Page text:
GOOD blog this week proclaiming backyard bunnies to be the next urban chickens, and it seems this proclamation has some resonance amongst the sustainability crowd, as it was tweeted and retweeted quite a bit over the last few days.
Let me set this straight. Backyard Bunnies are NOT the next Urban Chickens for one simple reason: you don't kill your chicken at harvest time.
Urban chickens will provide a regular supply of protein-packed eggs for at least three years (sometimes much longer) and there's no blood on your hands. Raising chickens means entering a nurturing relationship with an animal that rewards you sustainably and over time.
Bunnies, on the other hand, only give up their protein once: and that's after the slaughter. And I'm not so sure mainstream America are ready to have a bunch of slaughter operations going on in the suburbs. (Heck, they're having a hard enough time with the chicken poop).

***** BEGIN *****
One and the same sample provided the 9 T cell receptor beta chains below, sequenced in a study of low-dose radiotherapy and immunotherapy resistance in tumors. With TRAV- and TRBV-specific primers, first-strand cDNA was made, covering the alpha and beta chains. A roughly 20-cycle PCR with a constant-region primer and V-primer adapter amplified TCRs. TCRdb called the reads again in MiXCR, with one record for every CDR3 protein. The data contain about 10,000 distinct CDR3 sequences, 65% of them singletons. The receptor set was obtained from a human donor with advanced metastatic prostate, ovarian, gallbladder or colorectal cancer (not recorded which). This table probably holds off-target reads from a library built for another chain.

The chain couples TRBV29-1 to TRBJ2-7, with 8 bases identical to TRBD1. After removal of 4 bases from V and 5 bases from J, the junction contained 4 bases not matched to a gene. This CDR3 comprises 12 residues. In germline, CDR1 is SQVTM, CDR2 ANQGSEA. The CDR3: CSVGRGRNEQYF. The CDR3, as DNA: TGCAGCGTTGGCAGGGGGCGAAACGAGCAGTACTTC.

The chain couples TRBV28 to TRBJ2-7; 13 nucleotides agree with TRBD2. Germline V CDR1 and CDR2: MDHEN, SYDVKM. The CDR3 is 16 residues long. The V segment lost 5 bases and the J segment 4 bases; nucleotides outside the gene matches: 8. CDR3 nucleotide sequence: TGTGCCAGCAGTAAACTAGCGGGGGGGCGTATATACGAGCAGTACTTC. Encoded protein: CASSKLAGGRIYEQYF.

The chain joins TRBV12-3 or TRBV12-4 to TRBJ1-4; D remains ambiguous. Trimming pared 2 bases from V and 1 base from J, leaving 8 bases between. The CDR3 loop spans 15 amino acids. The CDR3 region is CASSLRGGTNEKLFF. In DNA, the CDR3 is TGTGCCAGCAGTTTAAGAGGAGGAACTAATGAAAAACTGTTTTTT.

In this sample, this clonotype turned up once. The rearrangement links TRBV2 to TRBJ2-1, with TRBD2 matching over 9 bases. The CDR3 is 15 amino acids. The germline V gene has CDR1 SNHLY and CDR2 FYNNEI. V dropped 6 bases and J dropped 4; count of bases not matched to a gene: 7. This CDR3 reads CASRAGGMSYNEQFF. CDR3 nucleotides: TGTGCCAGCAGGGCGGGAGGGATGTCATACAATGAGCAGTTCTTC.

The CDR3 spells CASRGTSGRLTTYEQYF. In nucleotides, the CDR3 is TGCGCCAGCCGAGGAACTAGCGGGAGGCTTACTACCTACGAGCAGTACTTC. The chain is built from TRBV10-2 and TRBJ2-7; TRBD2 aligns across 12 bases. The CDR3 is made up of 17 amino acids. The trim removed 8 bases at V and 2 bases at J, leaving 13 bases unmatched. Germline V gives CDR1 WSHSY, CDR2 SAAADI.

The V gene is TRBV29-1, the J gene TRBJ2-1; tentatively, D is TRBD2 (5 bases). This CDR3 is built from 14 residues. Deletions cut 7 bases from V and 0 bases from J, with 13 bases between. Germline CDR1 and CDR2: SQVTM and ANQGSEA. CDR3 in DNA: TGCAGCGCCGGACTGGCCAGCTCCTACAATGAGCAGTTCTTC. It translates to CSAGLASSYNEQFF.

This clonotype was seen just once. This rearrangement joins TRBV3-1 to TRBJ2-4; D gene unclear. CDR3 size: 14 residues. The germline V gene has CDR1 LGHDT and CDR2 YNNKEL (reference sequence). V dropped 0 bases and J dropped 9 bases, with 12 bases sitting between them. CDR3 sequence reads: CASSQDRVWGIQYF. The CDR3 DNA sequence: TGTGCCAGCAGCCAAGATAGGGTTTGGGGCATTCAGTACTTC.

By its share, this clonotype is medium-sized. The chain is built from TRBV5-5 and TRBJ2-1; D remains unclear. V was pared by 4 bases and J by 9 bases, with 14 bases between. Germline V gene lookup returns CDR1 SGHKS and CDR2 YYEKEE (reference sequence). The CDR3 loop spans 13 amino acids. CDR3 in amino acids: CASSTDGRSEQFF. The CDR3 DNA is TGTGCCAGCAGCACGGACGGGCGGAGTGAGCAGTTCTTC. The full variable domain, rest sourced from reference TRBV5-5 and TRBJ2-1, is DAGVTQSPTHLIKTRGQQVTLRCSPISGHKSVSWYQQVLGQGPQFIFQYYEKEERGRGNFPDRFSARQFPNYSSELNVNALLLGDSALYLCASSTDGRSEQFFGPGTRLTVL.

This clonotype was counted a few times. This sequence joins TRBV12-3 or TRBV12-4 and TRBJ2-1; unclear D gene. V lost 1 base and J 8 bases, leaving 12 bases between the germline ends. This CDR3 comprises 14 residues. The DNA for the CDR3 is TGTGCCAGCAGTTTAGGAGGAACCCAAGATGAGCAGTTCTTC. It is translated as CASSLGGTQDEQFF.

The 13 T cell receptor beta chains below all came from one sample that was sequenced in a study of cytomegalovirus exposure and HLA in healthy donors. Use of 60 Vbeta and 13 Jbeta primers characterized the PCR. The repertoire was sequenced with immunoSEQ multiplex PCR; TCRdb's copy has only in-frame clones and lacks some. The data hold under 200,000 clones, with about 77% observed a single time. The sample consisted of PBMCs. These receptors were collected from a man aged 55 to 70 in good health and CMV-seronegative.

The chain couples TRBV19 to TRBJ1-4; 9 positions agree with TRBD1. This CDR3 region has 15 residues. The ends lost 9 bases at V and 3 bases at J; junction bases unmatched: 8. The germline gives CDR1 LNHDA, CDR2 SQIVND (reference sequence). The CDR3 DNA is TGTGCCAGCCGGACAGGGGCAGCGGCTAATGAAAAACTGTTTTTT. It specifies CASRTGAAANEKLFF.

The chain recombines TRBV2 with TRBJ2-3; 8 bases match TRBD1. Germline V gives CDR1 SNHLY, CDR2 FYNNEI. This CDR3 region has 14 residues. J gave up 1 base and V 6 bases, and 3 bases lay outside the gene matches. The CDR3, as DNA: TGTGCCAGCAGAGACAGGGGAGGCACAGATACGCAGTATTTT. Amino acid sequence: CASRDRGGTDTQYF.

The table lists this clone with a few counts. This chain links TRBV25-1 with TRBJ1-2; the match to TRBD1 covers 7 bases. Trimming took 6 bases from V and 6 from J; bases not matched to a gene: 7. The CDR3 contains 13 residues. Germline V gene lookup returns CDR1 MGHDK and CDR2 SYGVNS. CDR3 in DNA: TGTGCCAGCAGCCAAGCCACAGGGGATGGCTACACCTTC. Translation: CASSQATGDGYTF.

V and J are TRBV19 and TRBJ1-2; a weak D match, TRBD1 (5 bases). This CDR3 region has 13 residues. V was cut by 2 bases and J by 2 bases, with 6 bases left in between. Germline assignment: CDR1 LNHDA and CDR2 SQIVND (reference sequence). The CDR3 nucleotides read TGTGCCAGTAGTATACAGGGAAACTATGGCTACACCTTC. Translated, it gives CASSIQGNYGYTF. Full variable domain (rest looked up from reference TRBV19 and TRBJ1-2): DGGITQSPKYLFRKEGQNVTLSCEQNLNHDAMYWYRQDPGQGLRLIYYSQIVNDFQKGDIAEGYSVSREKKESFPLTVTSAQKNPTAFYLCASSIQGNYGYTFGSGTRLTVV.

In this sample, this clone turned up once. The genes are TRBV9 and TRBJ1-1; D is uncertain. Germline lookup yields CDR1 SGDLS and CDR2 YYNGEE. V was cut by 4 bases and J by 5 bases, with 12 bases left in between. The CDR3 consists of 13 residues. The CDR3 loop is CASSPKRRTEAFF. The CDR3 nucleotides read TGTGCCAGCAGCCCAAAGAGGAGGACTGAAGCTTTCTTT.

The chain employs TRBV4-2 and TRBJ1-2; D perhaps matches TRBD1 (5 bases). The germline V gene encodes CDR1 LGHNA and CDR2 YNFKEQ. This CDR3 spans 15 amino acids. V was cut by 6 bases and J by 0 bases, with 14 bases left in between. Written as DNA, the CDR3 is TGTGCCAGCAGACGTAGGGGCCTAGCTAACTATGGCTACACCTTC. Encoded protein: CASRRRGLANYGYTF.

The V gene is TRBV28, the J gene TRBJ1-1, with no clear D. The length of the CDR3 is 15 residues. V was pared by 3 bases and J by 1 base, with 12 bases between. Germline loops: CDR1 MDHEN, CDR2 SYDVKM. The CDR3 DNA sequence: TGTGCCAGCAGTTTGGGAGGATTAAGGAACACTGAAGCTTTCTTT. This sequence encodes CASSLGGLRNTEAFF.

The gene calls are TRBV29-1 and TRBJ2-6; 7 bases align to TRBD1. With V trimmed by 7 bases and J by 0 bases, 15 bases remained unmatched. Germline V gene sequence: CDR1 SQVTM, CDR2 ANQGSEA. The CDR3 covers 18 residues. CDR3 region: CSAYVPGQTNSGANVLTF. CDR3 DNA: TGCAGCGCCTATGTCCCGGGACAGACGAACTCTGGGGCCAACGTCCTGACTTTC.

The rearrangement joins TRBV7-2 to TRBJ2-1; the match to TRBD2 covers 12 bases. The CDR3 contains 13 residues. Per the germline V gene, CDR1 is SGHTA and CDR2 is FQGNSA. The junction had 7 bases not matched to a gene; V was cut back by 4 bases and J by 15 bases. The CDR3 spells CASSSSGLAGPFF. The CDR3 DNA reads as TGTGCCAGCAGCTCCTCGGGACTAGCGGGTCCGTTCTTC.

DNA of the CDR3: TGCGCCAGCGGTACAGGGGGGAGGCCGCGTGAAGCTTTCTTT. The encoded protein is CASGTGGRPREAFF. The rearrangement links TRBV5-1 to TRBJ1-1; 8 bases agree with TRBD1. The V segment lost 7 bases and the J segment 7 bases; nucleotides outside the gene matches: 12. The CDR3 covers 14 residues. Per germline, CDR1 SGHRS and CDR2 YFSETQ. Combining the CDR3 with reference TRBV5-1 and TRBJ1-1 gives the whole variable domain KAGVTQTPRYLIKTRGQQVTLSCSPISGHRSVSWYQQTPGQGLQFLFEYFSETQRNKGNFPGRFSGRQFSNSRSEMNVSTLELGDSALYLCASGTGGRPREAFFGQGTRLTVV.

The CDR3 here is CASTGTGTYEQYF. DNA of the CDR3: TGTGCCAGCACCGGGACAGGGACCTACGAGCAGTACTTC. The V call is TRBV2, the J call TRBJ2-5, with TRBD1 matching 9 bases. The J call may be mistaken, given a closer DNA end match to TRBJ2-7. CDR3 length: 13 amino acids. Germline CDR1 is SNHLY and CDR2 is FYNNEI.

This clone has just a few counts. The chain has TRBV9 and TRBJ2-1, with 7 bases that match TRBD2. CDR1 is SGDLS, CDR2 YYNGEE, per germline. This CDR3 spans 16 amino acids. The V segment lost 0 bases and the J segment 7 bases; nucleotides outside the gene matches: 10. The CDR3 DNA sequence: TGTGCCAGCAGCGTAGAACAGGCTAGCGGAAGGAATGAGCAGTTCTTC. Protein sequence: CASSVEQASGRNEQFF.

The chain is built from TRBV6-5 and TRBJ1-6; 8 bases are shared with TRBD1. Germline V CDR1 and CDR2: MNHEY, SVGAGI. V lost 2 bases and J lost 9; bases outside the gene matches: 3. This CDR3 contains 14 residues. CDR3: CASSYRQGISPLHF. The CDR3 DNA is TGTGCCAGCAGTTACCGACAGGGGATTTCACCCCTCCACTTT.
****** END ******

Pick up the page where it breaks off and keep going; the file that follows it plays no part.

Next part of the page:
Sure, there are many reasons why rabbits are, indeed a good source of meat, as the GOOD article details, but let's not get ahead of ourselves.
If you want to know how difficult it is to kill a bunny, I recommend reading Farm City: The Education of an Urban Farmer by Novella Carpenter as she goes into great detail what it's like to move from raising fowl for eggs to fowl for slaughter to bunnies for meat.
Of course, many of you may already be thinking about raising your chooks for eggs and meat and so the whole slaughter bit doesn't really bother you. I, on the other hand, see urban chickens as bug- and weed-eating sources of chicken manure and eggs. The thought of raising chickens for meat is beyond me, and I prefer to stay one step removed from that process for a good while now.
What about you? Are you keeping your chickens for eggs or for meat or for both? How did you come to that decision?
Photo credit: Justin and Elise on Flickr